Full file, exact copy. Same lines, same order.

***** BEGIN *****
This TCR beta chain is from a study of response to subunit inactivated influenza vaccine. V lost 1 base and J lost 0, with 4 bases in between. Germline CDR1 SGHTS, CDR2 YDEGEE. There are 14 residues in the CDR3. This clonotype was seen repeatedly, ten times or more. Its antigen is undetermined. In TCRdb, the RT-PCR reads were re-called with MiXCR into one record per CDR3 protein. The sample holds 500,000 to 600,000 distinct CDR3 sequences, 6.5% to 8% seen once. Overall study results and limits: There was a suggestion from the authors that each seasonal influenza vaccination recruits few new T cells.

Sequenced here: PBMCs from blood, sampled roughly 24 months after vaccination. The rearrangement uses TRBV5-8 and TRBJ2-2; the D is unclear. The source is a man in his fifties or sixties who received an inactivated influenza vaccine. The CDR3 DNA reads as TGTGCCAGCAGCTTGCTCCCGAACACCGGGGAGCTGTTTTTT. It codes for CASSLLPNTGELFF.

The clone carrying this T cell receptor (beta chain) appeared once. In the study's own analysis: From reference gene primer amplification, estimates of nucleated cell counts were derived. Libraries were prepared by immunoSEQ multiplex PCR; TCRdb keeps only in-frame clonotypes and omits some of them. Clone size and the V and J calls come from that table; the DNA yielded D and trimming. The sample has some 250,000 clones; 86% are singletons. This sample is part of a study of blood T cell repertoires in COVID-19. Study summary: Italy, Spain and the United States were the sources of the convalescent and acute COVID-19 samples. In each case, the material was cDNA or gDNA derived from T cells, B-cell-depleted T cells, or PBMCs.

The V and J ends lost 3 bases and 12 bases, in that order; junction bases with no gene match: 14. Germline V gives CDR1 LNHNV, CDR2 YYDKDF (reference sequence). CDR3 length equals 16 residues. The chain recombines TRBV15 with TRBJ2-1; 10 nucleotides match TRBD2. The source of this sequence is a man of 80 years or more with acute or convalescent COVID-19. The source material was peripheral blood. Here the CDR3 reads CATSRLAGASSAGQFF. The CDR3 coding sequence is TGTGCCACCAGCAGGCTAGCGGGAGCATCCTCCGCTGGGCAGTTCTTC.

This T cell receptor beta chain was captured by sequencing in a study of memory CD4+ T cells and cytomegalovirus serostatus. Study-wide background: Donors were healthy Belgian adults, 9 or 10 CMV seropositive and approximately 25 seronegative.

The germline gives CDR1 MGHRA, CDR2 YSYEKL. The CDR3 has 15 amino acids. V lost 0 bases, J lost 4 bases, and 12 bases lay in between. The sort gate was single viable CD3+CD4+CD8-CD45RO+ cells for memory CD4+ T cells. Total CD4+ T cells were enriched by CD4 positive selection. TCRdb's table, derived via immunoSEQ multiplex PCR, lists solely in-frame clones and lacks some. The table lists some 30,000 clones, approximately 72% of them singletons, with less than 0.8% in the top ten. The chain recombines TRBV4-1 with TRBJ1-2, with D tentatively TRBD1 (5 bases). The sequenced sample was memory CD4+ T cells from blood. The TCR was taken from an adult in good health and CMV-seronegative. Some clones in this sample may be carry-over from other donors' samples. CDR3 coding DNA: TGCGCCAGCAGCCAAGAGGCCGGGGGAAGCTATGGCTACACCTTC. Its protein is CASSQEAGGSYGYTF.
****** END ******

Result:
This TCR beta chain is from a study of response to subunit inactivated influenza vaccine. V lost 1 base and J lost 0, with 4 bases in between. Germline CDR1 SGHTS, CDR2 YDEGEE. There are 14 residues in the CDR3. This clonotype was seen repeatedly, ten times or more. Its antigen is undetermined. In TCRdb, the RT-PCR reads were re-called with MiXCR into one record per CDR3 protein. The sample holds 500,000 to 600,000 distinct CDR3 sequences, 6.5% to 8% seen once. Overall study results and limits: There was a suggestion from the authors that each seasonal influenza vaccination recruits few new T cells.

Sequenced here: PBMCs from blood, sampled roughly 24 months after vaccination. The rearrangement uses TRBV5-8 and TRBJ2-2; the D is unclear. The source is a man in his fifties or sixties who received an inactivated influenza vaccine. The CDR3 DNA reads as TGTGCCAGCAGCTTGCTCCCGAACACCGGGGAGCTGTTTTTT. It codes for CASSLLPNTGELFF.

The clone carrying this T cell receptor (beta chain) appeared once. In the study's own analysis: From reference gene primer amplification, estimates of nucleated cell counts were derived. Libraries were prepared by immunoSEQ multiplex PCR; TCRdb keeps only in-frame clonotypes and omits some of them. Clone size and the V and J calls come from that table; the DNA yielded D and trimming. The sample has some 250,000 clones; 86% are singletons. This sample is part of a study of blood T cell repertoires in COVID-19. Study summary: Italy, Spain and the United States were the sources of the convalescent and acute COVID-19 samples. In each case, the material was cDNA or gDNA derived from T cells, B-cell-depleted T cells, or PBMCs.

The V and J ends lost 3 bases and 12 bases, in that order; junction bases with no gene match: 14. Germline V gives CDR1 LNHNV, CDR2 YYDKDF (reference sequence). CDR3 length equals 16 residues. The chain recombines TRBV15 with TRBJ2-1; 10 nucleotides match TRBD2. The source of this sequence is a man of 80 years or more with acute or convalescent COVID-19. The source material was peripheral blood. Here the CDR3 reads CATSRLAGASSAGQFF. The CDR3 coding sequence is TGTGCCACCAGCAGGCTAGCGGGAGCATCCTCCGCTGGGCAGTTCTTC.

This T cell receptor beta chain was captured by sequencing in a study of memory CD4+ T cells and cytomegalovirus serostatus. Study-wide background: Donors were healthy Belgian adults, 9 or 10 CMV seropositive and approximately 25 seronegative.

The germline gives CDR1 MGHRA, CDR2 YSYEKL. The CDR3 has 15 amino acids. V lost 0 bases, J lost 4 bases, and 12 bases lay in between. The sort gate was single viable CD3+CD4+CD8-CD45RO+ cells for memory CD4+ T cells. Total CD4+ T cells were enriched by CD4 positive selection. TCRdb's table, derived via immunoSEQ multiplex PCR, lists solely in-frame clones and lacks some. The table lists some 30,000 clones, approximately 72% of them singletons, with less than 0.8% in the top ten. The chain recombines TRBV4-1 with TRBJ1-2, with D tentatively TRBD1 (5 bases). The sequenced sample was memory CD4+ T cells from blood. The TCR was taken from an adult in good health and CMV-seronegative. Some clones in this sample may be carry-over from other donors' samples. CDR3 coding DNA: TGCGCCAGCAGCCAAGAGGCCGGGGGAAGCTATGGCTACACCTTC. Its protein is CASSQEAGGSYGYTF.